Whatever distance you race, your day can get frustrating when you feel the fade coming on in the latter part of the race. Most triathletes are quite skilled at swimming, cycling and running. However, "running off the bike," as it is referred to in the sport of triathlon, differs from open running races in numerous ways. I raced my first IRONMAN race with over 20 open marathon races under my belt. I knew how to run a marathon fast.
Unfortunately, running off the bike is a completely different game, and it took several races to successfully run off the bike quickly. Here are a few key points from myself, and some top coaches, on running faster off the bike when racing.
1. Bike Pacing
Executing a well-paced bike split, especially in an IRONMAN race, takes patience. Jesse Kropelnicki, founder of QT2 systems analyzes his athletes' data meticulously to help train their sense of even pacing. Kropelnicki wants to see a bike split where there are not excessive spikes or drops in watts during the course of the race.
To analyze your own race, look at your average watts to make sure that a significant portion of your racing watts were not falling above or below your average watts. In other words, spikes in power can kill fast run splits.
Kropelnicki analyzes cadence in a similar format, seeking to help athletes avoid spikes or drops in the average cadence over the course of the race. He also looks for an even split race, where the first half of the bike is evenly paced to match the second half.
It's no surprise that lack of calories on the bike can lead to sub-par run performances. An area that many athletes fail to recognize is how much dehydration can affect the run. To put it bluntly, Kropelnicki advises peeing on the bike at least once in an IRONMAN 70.3 and twice in a full IRONMAN.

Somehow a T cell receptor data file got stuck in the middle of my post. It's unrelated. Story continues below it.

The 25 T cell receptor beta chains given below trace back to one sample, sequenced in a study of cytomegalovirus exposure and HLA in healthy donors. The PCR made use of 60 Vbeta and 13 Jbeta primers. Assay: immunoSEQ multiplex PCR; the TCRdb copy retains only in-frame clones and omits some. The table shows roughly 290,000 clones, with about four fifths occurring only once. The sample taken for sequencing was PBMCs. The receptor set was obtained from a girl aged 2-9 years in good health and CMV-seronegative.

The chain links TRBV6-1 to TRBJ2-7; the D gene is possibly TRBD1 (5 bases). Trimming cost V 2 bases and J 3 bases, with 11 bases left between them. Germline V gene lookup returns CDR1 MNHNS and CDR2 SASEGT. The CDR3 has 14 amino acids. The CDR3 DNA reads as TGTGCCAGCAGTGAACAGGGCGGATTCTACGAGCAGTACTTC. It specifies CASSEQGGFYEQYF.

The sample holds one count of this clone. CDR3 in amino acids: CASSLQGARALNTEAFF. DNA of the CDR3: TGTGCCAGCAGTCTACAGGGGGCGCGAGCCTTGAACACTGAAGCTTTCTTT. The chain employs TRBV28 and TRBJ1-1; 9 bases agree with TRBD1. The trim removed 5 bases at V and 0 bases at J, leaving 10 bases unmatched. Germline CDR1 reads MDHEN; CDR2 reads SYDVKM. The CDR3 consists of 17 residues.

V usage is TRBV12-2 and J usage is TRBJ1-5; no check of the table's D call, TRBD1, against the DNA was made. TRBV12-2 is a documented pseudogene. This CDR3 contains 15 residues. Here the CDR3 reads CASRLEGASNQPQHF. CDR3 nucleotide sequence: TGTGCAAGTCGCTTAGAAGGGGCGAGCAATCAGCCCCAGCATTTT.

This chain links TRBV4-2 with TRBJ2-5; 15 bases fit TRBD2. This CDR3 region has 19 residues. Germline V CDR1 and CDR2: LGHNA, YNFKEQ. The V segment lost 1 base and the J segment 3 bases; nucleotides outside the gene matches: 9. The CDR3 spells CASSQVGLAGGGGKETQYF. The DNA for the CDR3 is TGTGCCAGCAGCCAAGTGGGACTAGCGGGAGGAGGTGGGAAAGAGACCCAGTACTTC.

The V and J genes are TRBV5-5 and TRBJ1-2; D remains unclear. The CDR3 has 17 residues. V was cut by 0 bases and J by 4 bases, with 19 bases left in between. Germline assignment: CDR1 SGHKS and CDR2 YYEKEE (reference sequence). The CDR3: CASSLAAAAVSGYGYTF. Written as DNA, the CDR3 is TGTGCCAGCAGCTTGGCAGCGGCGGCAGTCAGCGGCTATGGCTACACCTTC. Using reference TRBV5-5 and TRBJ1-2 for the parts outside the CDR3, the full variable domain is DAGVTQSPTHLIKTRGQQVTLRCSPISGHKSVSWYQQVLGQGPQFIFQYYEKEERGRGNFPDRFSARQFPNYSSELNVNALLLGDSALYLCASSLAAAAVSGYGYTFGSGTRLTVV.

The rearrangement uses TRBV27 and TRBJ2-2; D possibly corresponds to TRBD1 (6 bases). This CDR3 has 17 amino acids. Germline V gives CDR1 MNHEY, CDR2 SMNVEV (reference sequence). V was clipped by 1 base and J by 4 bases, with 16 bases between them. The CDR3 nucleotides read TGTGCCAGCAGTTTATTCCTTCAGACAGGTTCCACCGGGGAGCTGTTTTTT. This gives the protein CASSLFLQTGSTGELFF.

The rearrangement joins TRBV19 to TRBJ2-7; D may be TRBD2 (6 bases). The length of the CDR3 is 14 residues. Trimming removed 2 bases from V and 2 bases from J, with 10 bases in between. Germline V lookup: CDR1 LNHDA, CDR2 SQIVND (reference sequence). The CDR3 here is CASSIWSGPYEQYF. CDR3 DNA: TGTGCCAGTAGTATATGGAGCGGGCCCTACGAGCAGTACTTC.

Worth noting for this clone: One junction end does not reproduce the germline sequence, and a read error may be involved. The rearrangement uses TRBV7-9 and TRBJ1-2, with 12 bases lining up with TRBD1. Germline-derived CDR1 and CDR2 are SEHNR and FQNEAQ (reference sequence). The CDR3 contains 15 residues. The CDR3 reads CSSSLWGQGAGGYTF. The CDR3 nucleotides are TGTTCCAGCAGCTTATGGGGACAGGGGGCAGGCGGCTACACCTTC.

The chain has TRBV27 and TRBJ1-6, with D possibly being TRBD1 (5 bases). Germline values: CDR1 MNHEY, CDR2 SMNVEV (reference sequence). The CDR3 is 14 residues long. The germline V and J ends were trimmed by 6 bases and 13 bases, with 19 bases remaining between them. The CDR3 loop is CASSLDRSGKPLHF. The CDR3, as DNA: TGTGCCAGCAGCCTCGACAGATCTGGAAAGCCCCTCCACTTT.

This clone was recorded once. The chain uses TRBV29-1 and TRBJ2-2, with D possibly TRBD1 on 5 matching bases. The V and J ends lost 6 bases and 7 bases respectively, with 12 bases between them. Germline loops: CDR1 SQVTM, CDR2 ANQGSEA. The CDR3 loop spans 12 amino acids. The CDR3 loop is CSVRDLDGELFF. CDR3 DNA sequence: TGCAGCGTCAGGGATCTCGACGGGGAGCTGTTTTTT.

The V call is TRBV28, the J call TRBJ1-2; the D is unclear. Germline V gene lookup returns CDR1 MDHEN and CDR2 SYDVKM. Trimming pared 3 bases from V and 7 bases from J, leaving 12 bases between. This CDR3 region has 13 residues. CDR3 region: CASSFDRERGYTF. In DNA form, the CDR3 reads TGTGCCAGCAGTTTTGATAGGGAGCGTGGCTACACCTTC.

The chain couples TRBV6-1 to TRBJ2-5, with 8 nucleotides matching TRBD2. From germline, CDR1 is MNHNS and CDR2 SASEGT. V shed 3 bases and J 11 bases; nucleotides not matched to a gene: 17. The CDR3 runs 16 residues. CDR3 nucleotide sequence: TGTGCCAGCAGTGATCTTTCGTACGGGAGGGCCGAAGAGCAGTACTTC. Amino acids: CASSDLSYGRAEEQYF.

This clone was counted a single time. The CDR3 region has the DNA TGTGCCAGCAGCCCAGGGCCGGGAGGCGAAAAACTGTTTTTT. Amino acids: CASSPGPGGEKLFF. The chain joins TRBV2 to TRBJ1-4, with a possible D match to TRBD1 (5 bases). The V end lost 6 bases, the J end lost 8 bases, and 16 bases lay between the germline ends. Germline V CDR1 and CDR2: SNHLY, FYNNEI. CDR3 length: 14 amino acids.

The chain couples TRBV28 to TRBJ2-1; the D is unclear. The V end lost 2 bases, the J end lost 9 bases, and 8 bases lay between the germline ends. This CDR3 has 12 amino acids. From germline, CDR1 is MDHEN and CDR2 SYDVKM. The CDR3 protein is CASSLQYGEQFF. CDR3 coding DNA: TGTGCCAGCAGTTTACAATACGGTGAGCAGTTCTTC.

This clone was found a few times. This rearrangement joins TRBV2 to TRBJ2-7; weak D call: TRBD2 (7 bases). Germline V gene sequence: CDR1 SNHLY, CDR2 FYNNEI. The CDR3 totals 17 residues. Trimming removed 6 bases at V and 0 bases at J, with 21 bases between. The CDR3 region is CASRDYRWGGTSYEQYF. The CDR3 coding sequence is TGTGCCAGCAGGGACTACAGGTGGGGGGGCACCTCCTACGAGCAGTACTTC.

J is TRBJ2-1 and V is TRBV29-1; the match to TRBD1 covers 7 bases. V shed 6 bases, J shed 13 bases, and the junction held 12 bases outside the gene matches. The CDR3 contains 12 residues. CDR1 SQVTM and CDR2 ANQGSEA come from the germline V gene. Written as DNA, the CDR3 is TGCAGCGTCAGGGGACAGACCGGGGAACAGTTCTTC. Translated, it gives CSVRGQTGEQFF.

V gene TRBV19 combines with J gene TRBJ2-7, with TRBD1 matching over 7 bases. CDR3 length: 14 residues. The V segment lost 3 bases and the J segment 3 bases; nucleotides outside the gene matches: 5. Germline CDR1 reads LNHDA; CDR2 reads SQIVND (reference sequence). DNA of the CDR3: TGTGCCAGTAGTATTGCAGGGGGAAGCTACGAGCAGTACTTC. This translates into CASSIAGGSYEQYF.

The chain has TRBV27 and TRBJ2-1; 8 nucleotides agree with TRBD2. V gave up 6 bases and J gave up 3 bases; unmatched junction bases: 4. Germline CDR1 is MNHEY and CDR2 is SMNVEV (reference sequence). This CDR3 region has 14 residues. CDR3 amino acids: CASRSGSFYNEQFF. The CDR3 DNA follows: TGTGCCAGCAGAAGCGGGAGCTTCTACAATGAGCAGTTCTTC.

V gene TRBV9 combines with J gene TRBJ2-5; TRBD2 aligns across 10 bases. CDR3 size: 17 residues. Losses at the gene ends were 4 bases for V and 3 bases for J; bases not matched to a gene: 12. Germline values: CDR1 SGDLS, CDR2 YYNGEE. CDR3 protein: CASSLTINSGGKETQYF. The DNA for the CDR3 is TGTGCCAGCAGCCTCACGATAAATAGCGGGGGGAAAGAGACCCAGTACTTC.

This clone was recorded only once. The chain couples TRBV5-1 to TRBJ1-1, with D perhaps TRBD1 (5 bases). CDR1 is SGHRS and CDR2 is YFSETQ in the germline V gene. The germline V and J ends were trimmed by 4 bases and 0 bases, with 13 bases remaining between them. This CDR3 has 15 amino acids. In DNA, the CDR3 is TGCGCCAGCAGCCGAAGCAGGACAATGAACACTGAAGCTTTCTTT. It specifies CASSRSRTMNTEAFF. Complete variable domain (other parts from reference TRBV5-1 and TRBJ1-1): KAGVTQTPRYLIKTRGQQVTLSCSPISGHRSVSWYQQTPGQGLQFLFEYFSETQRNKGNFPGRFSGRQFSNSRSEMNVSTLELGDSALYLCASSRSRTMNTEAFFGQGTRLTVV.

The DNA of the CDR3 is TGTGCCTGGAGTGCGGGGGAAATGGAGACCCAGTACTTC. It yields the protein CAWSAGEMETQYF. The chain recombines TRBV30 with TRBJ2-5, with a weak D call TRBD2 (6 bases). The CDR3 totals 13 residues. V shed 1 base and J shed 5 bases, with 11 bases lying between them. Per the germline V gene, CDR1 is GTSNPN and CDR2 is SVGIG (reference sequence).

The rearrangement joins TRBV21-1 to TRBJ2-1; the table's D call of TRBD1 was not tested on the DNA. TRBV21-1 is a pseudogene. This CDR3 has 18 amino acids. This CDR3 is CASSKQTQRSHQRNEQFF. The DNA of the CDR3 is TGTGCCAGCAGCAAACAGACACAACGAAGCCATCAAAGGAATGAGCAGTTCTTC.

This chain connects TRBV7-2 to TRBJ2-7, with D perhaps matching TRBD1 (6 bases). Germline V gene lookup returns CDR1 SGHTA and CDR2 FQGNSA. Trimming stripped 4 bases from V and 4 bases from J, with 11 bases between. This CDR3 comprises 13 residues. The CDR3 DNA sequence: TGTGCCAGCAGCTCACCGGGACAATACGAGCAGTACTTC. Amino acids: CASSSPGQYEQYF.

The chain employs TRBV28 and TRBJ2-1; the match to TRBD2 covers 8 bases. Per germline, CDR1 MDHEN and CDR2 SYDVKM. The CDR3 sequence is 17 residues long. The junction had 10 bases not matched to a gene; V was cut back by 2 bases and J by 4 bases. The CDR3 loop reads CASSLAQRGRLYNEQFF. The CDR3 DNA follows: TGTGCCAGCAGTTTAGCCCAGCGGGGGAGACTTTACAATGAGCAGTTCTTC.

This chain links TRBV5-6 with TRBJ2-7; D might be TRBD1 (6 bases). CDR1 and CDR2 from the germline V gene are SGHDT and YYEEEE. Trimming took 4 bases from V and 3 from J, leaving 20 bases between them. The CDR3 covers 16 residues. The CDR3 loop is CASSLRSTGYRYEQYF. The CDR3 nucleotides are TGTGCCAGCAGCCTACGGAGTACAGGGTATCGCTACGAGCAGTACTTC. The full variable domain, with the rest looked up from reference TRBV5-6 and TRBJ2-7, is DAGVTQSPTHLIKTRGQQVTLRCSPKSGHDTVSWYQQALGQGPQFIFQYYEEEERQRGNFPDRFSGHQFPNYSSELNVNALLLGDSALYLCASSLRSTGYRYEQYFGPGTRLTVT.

Staying on top of calories and spacing them out evenly (i.e.: don't go a long time between calorie intake—every 20 minutes is a good rule of thumb) is another important piece of running well off the bike. Additionally, ensuring that the calories you consume digest well while racing hard can make the difference between a great run split and a run that turns into the dreaded "IRONMAN shuffle."
3. Brick Workouts
Teresa Nelson, Founder of TN Multisport says that both practice and patience are keys to running well off the bike: "Practice in training, even if running just one mile off the bike, will help. Patience in racing—in particular pacing the run to maintain or build speed through the race—will land you your fastest run split."
Kropelnicki's top athletes do the majority of their training runs directly off the bike. His pro athletes, who include Linsey Corbin, Caitlin Snow and Pedro Gomez, typically run off the bike six days a week. Amateur athletes may only run off the bike four days a week, still a significant amount compared to most training plans. At its simplest, brick workouts are about practicing in training what will take place in racing, which helps get the body prepared for race day.
4. Run Pacing
Whether you are training for your best IRONMAN 70.3 or a personal best in an IRONMAN race, pacing the run is key. Going out of transition too hard will result in a slower run over the second half. This often has a domino effect, as it can be discouraging rather than staying strong and being motivated by passing other athletes late in the race.
Kropelnicki aims to have his athletes run the IRONMAN marathon at a specific heart rate determined in training. He then wants the athlete to hold this heart rate for each mile, or raise it. The goal is to never let the heart rate drop during the course of the run. For athletes who don't race with heart rate, using a GPS watch for pacing can help ensure that a blisteringly unsustainable pace is not set too early on in the race.
More: 7 Tri Bikes on a Budget
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